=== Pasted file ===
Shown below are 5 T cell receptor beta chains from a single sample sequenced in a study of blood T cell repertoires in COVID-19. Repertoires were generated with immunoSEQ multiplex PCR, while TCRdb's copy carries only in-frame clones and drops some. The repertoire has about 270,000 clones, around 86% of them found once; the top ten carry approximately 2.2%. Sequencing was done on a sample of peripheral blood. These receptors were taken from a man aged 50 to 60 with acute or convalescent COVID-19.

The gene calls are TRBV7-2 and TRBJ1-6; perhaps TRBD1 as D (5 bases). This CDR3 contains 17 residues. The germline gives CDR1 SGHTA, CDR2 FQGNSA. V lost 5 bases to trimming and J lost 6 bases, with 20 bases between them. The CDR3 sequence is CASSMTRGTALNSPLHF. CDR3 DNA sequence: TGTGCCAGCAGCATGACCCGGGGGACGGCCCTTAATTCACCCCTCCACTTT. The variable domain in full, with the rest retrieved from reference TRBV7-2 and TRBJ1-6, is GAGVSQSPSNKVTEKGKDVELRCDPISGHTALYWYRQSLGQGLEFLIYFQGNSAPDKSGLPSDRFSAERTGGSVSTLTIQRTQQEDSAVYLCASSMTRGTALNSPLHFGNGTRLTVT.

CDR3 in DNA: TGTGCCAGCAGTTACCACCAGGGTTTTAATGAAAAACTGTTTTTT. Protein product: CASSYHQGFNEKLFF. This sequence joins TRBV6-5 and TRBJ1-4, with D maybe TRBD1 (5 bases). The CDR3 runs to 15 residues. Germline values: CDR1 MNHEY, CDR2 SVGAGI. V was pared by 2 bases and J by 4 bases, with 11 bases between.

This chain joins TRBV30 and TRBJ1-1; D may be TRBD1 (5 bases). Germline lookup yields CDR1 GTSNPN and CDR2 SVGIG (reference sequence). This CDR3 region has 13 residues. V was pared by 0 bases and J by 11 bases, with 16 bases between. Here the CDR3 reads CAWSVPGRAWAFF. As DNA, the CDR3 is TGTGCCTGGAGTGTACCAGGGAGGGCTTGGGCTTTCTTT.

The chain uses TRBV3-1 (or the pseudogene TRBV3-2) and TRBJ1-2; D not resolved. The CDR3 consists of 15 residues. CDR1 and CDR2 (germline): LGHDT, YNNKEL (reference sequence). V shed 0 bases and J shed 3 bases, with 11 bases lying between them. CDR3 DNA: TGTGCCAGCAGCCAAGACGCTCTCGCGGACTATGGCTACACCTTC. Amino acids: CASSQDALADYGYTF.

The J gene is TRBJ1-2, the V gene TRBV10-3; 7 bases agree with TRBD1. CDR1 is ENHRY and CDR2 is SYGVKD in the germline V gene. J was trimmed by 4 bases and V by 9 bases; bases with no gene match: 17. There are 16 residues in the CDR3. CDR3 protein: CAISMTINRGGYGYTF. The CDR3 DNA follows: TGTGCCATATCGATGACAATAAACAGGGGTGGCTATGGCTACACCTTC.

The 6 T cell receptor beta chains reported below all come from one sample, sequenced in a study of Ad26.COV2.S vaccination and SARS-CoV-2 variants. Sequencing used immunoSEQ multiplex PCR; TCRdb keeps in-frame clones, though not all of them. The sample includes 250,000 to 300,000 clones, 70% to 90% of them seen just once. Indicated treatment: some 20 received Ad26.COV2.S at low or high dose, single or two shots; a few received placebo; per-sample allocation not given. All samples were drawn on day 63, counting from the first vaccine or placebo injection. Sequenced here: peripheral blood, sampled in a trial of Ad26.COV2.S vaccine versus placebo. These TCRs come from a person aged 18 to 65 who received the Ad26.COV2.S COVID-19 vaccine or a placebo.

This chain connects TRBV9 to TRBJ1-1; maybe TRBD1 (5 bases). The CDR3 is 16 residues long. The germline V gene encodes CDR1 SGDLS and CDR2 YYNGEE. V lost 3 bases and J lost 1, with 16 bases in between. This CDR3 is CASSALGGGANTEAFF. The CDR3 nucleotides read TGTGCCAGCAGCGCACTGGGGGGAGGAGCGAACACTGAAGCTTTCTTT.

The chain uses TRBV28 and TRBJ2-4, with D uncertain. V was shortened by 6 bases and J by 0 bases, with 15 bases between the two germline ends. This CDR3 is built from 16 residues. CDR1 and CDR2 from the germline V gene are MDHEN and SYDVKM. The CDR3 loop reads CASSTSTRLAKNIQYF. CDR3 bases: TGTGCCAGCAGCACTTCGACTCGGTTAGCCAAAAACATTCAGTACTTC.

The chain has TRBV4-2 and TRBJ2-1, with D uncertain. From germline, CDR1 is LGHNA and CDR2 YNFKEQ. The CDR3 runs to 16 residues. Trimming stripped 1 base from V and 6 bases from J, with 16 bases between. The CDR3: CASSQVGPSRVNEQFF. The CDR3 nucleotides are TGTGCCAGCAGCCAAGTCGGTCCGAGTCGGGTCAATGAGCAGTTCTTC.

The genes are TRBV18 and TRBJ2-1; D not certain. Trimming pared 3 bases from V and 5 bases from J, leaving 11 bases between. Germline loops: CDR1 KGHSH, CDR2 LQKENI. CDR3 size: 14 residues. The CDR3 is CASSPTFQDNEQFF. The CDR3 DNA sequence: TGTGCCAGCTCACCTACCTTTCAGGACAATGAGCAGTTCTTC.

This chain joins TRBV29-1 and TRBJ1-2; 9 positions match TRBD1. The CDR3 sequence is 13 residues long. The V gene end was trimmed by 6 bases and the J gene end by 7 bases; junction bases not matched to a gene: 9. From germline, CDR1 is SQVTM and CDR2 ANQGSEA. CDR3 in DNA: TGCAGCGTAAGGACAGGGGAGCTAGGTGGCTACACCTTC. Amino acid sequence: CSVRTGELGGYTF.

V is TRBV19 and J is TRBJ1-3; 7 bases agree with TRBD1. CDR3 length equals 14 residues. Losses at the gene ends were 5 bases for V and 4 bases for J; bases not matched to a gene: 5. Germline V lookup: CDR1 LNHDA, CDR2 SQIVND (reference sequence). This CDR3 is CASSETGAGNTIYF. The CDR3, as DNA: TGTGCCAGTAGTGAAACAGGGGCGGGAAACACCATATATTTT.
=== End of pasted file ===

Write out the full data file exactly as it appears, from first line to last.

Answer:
Shown below are 5 T cell receptor beta chains from a single sample sequenced in a study of blood T cell repertoires in COVID-19. Repertoires were generated with immunoSEQ multiplex PCR, while TCRdb's copy carries only in-frame clones and drops some. The repertoire has about 270,000 clones, around 86% of them found once; the top ten carry approximately 2.2%. Sequencing was done on a sample of peripheral blood. These receptors were taken from a man aged 50 to 60 with acute or convalescent COVID-19.

The gene calls are TRBV7-2 and TRBJ1-6; perhaps TRBD1 as D (5 bases). This CDR3 contains 17 residues. The germline gives CDR1 SGHTA, CDR2 FQGNSA. V lost 5 bases to trimming and J lost 6 bases, with 20 bases between them. The CDR3 sequence is CASSMTRGTALNSPLHF. CDR3 DNA sequence: TGTGCCAGCAGCATGACCCGGGGGACGGCCCTTAATTCACCCCTCCACTTT. The variable domain in full, with the rest retrieved from reference TRBV7-2 and TRBJ1-6, is GAGVSQSPSNKVTEKGKDVELRCDPISGHTALYWYRQSLGQGLEFLIYFQGNSAPDKSGLPSDRFSAERTGGSVSTLTIQRTQQEDSAVYLCASSMTRGTALNSPLHFGNGTRLTVT.

CDR3 in DNA: TGTGCCAGCAGTTACCACCAGGGTTTTAATGAAAAACTGTTTTTT. Protein product: CASSYHQGFNEKLFF. This sequence joins TRBV6-5 and TRBJ1-4, with D maybe TRBD1 (5 bases). The CDR3 runs to 15 residues. Germline values: CDR1 MNHEY, CDR2 SVGAGI. V was pared by 2 bases and J by 4 bases, with 11 bases between.

This chain joins TRBV30 and TRBJ1-1; D may be TRBD1 (5 bases). Germline lookup yields CDR1 GTSNPN and CDR2 SVGIG (reference sequence). This CDR3 region has 13 residues. V was pared by 0 bases and J by 11 bases, with 16 bases between. Here the CDR3 reads CAWSVPGRAWAFF. As DNA, the CDR3 is TGTGCCTGGAGTGTACCAGGGAGGGCTTGGGCTTTCTTT.

The chain uses TRBV3-1 (or the pseudogene TRBV3-2) and TRBJ1-2; D not resolved. The CDR3 consists of 15 residues. CDR1 and CDR2 (germline): LGHDT, YNNKEL (reference sequence). V shed 0 bases and J shed 3 bases, with 11 bases lying between them. CDR3 DNA: TGTGCCAGCAGCCAAGACGCTCTCGCGGACTATGGCTACACCTTC. Amino acids: CASSQDALADYGYTF.

The J gene is TRBJ1-2, the V gene TRBV10-3; 7 bases agree with TRBD1. CDR1 is ENHRY and CDR2 is SYGVKD in the germline V gene. J was trimmed by 4 bases and V by 9 bases; bases with no gene match: 17. There are 16 residues in the CDR3. CDR3 protein: CAISMTINRGGYGYTF. The CDR3 DNA follows: TGTGCCATATCGATGACAATAAACAGGGGTGGCTATGGCTACACCTTC.

The 6 T cell receptor beta chains reported below all come from one sample, sequenced in a study of Ad26.COV2.S vaccination and SARS-CoV-2 variants. Sequencing used immunoSEQ multiplex PCR; TCRdb keeps in-frame clones, though not all of them. The sample includes 250,000 to 300,000 clones, 70% to 90% of them seen just once. Indicated treatment: some 20 received Ad26.COV2.S at low or high dose, single or two shots; a few received placebo; per-sample allocation not given. All samples were drawn on day 63, counting from the first vaccine or placebo injection. Sequenced here: peripheral blood, sampled in a trial of Ad26.COV2.S vaccine versus placebo. These TCRs come from a person aged 18 to 65 who received the Ad26.COV2.S COVID-19 vaccine or a placebo.

This chain connects TRBV9 to TRBJ1-1; maybe TRBD1 (5 bases). The CDR3 is 16 residues long. The germline V gene encodes CDR1 SGDLS and CDR2 YYNGEE. V lost 3 bases and J lost 1, with 16 bases in between. This CDR3 is CASSALGGGANTEAFF. The CDR3 nucleotides read TGTGCCAGCAGCGCACTGGGGGGAGGAGCGAACACTGAAGCTTTCTTT.

The chain uses TRBV28 and TRBJ2-4, with D uncertain. V was shortened by 6 bases and J by 0 bases, with 15 bases between the two germline ends. This CDR3 is built from 16 residues. CDR1 and CDR2 from the germline V gene are MDHEN and SYDVKM. The CDR3 loop reads CASSTSTRLAKNIQYF. CDR3 bases: TGTGCCAGCAGCACTTCGACTCGGTTAGCCAAAAACATTCAGTACTTC.

The chain has TRBV4-2 and TRBJ2-1, with D uncertain. From germline, CDR1 is LGHNA and CDR2 YNFKEQ. The CDR3 runs to 16 residues. Trimming stripped 1 base from V and 6 bases from J, with 16 bases between. The CDR3: CASSQVGPSRVNEQFF. The CDR3 nucleotides are TGTGCCAGCAGCCAAGTCGGTCCGAGTCGGGTCAATGAGCAGTTCTTC.

The genes are TRBV18 and TRBJ2-1; D not certain. Trimming pared 3 bases from V and 5 bases from J, leaving 11 bases between. Germline loops: CDR1 KGHSH, CDR2 LQKENI. CDR3 size: 14 residues. The CDR3 is CASSPTFQDNEQFF. The CDR3 DNA sequence: TGTGCCAGCTCACCTACCTTTCAGGACAATGAGCAGTTCTTC.

This chain joins TRBV29-1 and TRBJ1-2; 9 positions match TRBD1. The CDR3 sequence is 13 residues long. The V gene end was trimmed by 6 bases and the J gene end by 7 bases; junction bases not matched to a gene: 9. From germline, CDR1 is SQVTM and CDR2 ANQGSEA. CDR3 in DNA: TGCAGCGTAAGGACAGGGGAGCTAGGTGGCTACACCTTC. Amino acid sequence: CSVRTGELGGYTF.

V is TRBV19 and J is TRBJ1-3; 7 bases agree with TRBD1. CDR3 length equals 14 residues. Losses at the gene ends were 5 bases for V and 4 bases for J; bases not matched to a gene: 5. Germline V lookup: CDR1 LNHDA, CDR2 SQIVND (reference sequence). This CDR3 is CASSETGAGNTIYF. The CDR3, as DNA: TGTGCCAGTAGTGAAACAGGGGCGGGAAACACCATATATTTT.